May Day brings day of marches and protests in Seattle

SEATTLE -- Thousands of people are expected to take to the streets of Seattle Friday during annual May Day marches and demonstrations.

A historic day of action, May 1 has a rocky history in Seattle. In recent years, the day has been marked by vandalism and violent confrontations between protesters and police.

Despite past problems, the largest event of the day – the annual May Day March for Workers and Immigrant Rights – is overwhelmingly peaceful.

The permitted march draws thousands of participants. This year, it will depart from Judkins Park at 3 p.m. and move along Boren Avenue to the Federal Courthouse on Seventh Avenue and Stewart Street.

“Especially here in Seattle, we’re living in this city in a time where people are feeling very inspired to come together and make a difference in this city,” Anna Hackman, a volunteer helping to organize the event, said Thursday.

Hackman said the rally and march take months of planning and help from countless volunteers. Organizers met with Seattle police this week to share their plans for the day.

“We know what time they’re going to be there. We know what time they‘re leaving. We know where they’re going. We know what they want to do when they get there,” said Seattle Police Capt. Chris Fowler, who will lead the department’s response to May Day demonstrations.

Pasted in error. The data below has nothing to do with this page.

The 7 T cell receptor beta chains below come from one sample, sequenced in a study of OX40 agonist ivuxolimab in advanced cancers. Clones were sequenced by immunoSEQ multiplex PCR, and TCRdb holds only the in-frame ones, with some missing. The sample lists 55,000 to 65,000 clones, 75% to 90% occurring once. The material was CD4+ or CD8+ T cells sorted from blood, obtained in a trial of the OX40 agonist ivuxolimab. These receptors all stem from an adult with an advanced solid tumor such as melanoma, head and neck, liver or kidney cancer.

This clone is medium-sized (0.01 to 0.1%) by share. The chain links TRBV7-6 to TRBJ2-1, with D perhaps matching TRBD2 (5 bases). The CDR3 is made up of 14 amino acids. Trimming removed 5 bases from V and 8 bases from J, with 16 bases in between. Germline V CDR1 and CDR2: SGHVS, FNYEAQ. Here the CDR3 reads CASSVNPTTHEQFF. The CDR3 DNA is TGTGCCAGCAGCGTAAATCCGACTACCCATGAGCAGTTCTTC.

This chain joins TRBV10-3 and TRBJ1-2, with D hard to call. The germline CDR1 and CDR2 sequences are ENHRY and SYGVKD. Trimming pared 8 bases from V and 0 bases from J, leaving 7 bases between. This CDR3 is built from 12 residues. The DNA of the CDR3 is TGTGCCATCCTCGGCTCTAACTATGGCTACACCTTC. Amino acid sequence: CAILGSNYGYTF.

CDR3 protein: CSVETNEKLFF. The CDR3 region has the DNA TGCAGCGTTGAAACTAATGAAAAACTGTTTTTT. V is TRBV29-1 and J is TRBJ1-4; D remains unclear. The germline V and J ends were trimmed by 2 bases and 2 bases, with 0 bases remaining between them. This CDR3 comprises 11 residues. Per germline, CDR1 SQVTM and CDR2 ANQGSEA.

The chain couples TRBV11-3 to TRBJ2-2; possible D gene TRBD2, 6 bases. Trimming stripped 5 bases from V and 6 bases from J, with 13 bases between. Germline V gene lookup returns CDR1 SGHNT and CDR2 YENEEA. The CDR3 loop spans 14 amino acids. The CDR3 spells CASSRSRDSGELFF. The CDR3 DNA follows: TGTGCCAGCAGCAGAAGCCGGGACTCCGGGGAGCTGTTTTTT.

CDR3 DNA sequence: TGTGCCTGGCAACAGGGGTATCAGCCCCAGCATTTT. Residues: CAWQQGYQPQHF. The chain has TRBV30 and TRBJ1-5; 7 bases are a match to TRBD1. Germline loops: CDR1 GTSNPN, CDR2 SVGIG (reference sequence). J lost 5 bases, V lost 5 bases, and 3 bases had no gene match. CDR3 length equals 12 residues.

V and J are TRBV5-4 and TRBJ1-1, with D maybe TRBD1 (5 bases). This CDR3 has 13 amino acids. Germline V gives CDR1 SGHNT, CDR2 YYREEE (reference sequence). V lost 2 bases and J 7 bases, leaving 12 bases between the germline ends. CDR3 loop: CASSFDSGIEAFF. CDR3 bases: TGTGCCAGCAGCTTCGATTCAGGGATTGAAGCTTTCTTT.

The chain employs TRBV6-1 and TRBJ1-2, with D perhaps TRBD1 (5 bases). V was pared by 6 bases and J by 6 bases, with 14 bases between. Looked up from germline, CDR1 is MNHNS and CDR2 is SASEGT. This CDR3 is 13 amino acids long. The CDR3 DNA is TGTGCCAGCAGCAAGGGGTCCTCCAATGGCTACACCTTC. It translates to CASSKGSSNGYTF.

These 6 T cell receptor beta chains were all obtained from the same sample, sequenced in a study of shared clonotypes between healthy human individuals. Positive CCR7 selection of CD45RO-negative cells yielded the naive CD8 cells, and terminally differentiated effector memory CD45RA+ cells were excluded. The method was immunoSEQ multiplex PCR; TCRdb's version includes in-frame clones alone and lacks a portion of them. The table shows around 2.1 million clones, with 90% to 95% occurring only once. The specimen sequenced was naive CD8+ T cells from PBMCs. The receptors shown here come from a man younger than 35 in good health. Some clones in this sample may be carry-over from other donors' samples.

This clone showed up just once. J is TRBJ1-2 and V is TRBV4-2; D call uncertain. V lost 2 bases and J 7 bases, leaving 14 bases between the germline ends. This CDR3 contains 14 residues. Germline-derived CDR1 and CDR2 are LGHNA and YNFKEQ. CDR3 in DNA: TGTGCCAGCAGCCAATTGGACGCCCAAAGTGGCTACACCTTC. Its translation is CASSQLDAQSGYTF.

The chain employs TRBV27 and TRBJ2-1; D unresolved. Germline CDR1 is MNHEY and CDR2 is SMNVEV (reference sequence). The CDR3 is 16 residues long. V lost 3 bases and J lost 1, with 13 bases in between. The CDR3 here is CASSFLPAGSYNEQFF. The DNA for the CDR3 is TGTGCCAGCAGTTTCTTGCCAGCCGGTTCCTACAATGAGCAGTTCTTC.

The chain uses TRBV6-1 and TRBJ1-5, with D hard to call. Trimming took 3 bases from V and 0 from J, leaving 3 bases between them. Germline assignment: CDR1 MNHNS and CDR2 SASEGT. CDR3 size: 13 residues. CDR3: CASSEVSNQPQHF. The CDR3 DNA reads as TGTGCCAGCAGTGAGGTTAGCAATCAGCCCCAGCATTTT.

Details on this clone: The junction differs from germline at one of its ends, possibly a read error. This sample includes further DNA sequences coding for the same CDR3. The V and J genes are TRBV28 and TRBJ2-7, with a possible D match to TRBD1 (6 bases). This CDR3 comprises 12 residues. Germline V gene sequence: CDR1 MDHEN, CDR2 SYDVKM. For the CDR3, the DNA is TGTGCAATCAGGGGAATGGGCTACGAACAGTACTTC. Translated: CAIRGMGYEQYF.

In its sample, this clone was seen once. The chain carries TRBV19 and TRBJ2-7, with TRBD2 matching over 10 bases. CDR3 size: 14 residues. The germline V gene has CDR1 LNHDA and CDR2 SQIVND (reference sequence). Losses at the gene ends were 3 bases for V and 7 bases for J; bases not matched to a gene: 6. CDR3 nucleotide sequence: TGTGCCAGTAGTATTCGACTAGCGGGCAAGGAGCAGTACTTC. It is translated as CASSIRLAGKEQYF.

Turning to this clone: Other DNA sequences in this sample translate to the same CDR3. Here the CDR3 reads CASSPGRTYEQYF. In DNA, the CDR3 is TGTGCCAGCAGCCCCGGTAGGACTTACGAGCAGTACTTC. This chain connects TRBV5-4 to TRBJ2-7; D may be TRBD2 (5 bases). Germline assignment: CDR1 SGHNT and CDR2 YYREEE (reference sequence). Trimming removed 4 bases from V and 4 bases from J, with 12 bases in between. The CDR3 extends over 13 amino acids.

“And I think after all the years of them doing it, they’ve figured out the right ways to get their message across as well, so it’s huge help.”

Other marches planned for the day are without permits, and police must rely on past behavior to determine what the crowd might do.  Seattle police are warning drivers that May Day means they should be prepared for rolling slowdowns and heavy traffic from planned marches.

Of most concern, due to a history of vandalism and violence, is the annual anti-capitalist march, which will begin at 6 p.m. at Seattle Central Community College.

In 2014, the group marched around the city for hours before eventually lighting fires in an intersection on Capitol Hill.

Fowler said the crowd will be allowed to block traffic, so long as the march remains peaceful.

“I think the vast majority of people in Seattle understand that everybody has a right to express their opinions peacefully in a non-violent way,” he said. “But at the end of the day, if they commit acts of violence, they expect us to have some response to that. We’ve trained for that and we’re prepared to do that.”